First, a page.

Original Sin?

Twelfth Sunday After Pentecost

My people have committed two evils: they have forsaken me, the fountain of living water, and dug out cisterns for themselves, cracked cisterns that can hold no water. Jeremiah 2:13

The beginning of human pride is to forsake the Lord; the heart has withdrawn from its Maker. Sirach 10:12

.For all who exalt themselves will be humbled, and those who humble themselves will be exalted.” Luke 14:10

What do you think of when you hear the phrase “original sin”? Usually, the term is applied to Adam and Eve’s disobedience to God in the Garden of Eden by eating its forbidden fruit. Some theologians, beginning with Augustine in the fourth century, have postulated that original sin is related to sexual desire. (I don’t agree with that particular theory…after all, God commanded Adam and Eve to “be fruitful and multiply” before their fall from grace, and I doubt IVF was a thing back then) As I read today’s readings I notice a common theme: they center around the harmful consequences of hubris. With that in mind, I wonder if “original sin” doesn’t go a bit further back than Eve’s first bite of the apple.

Why did Adam and Eve decide that it would be a good idea to disobey God? In the story, a talking snake persuades Eve by telling her that “God knows that when you eat from it your eyes will be opened, and you will be like God, knowing good and evil.” Did you catch that? Eve thinks that by eating the fruit, she will in some way become God’s equal. Her behavior echoes the story of Lucifer’s fall from heaven as imagined by Milton in Paradise Lost, who understood Isaiah’s prophecy against the king of Babylon as applying to a more primordial fall: How you have fallen from heaven, O Morning Star, son of the dawn! You have been cut down to the ground, O destroyer of nations. You said in your heart: “I will ascend to the heavens; I will raise my throne above the stars of God.

The first law God gave those who would be his followers was “Hear, oh Israel, the Lord, the Lord thy God is one and thou shalt have no other gods before me” Too often when we read the first commandment, we apply it to other people rather than ourselves. It must apply to those idol-worshipping neighbors of Bronze Age Israel, or to those in our day who understand God differently than the American Protestant tradition teaches. But when you think about it, you realize that thinking of oneself as somehow better than or superior to other human beings is the worst kind of idolatry. Whenever we act like the universe ought to revolve around us and our wants and needs, whenever we denigrate other human beings made in the image of God in order to elevate ourselves above them, we are essentially imagining ourselves as gods. We are as foolish as Adam and Eve if we think doing that makes us in any way God’s equal. In fact, such thinking is completely opposite from the nature of God as modeled by Jesus, “who, being in very nature God,did not consider equality with God something to be used to his own advantage; rather, he made himself nothing by taking the very nature of a servant, being made in human likeness. And being found in appearance as a man, he humbled himself by becoming obedient to death—even death on a cross!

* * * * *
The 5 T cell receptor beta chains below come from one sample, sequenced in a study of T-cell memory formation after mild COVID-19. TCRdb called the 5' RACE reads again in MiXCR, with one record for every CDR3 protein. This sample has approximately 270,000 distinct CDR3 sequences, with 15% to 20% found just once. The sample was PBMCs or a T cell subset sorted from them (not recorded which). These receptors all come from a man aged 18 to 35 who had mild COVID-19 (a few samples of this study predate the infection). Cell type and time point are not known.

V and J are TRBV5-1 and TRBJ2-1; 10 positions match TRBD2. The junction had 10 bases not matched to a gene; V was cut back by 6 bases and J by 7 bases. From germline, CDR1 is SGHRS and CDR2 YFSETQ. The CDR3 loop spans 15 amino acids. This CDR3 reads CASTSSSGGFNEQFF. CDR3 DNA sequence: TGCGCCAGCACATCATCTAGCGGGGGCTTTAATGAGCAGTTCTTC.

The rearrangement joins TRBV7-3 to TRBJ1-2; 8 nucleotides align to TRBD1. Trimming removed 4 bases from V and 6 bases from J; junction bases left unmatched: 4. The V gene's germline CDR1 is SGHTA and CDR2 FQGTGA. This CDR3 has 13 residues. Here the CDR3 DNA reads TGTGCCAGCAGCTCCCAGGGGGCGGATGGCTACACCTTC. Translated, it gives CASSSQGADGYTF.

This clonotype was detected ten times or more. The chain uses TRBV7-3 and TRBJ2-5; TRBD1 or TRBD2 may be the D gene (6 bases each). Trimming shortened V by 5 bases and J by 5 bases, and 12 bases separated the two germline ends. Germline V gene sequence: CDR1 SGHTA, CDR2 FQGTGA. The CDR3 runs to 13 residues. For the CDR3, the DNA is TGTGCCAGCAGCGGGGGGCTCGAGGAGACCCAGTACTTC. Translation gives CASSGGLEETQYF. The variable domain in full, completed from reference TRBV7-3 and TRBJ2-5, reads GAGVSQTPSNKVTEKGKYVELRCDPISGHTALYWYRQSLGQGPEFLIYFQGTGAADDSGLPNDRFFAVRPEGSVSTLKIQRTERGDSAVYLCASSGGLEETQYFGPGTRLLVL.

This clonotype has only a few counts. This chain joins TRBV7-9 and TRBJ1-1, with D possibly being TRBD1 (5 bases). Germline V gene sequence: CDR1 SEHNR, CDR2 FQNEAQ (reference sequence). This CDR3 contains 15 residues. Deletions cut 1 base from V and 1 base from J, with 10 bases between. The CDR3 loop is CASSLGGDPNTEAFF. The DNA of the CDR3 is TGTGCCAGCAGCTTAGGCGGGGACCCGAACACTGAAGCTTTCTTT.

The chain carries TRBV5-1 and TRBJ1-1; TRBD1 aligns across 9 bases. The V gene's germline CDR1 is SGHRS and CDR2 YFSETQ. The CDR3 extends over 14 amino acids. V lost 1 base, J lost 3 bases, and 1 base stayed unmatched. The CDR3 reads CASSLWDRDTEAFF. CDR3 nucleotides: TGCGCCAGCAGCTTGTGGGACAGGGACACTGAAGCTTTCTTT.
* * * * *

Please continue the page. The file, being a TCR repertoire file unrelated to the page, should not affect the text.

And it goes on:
As the great Hebrew prophets and Jesus understood it, the commandment to put God first was closely entwined with what we have come to call the Golden Rule. ‘Love the Lord your God with all your heart and with all your soul and with all your mind.’ This is the first and greatest commandment. And the second is like it: ‘Love your neighbor as yourself.’ All the Law and the Prophets hang on these two commandments.” and “So in everything, do to others what you would have them do to you, for this sums up the Law and the Prophets.” We can’t claim to follow the first commandment if we routinely violate the second, because all humans are made in the image of God. If we think that we are superior to other human beings for whatever reason, we will most likely behave in harmful ways toward them.

Thoughts precede actions. As I see it, “original sin” wasn’t the act of eating the forbidden fruit, but the thought “I deserve to be on equal footing with God’. But I don’t believe God insists on having first place because he has a huge ego that needs to be stroked. Amos and the other 8th century prophets were pretty up front about that. “I hate, I despise your religious festivals; your assemblies are a stench to me. Even though you bring me burnt offerings and grain offerings,I will not accept them. Though you bring choice fellowship offerings, I will have no regard for them. Away with the noise of your songs! I will not listen to the music of your harps. But let justice roll on like a river, righteousness like a never-failing stream.” That particular brand of bad theology has recurred again and again throughout time and space, probably because people have a tendency to anthropomorphize God. They imagine God would do what humans would do if they were in God’s place, but fortunately God is not human. “For my thoughts are not your thoughts, neither are your ways my ways,” declares the Lord. “As the heavens are higher than the earth, so are my ways higher than your ways and my thoughts than your thoughts”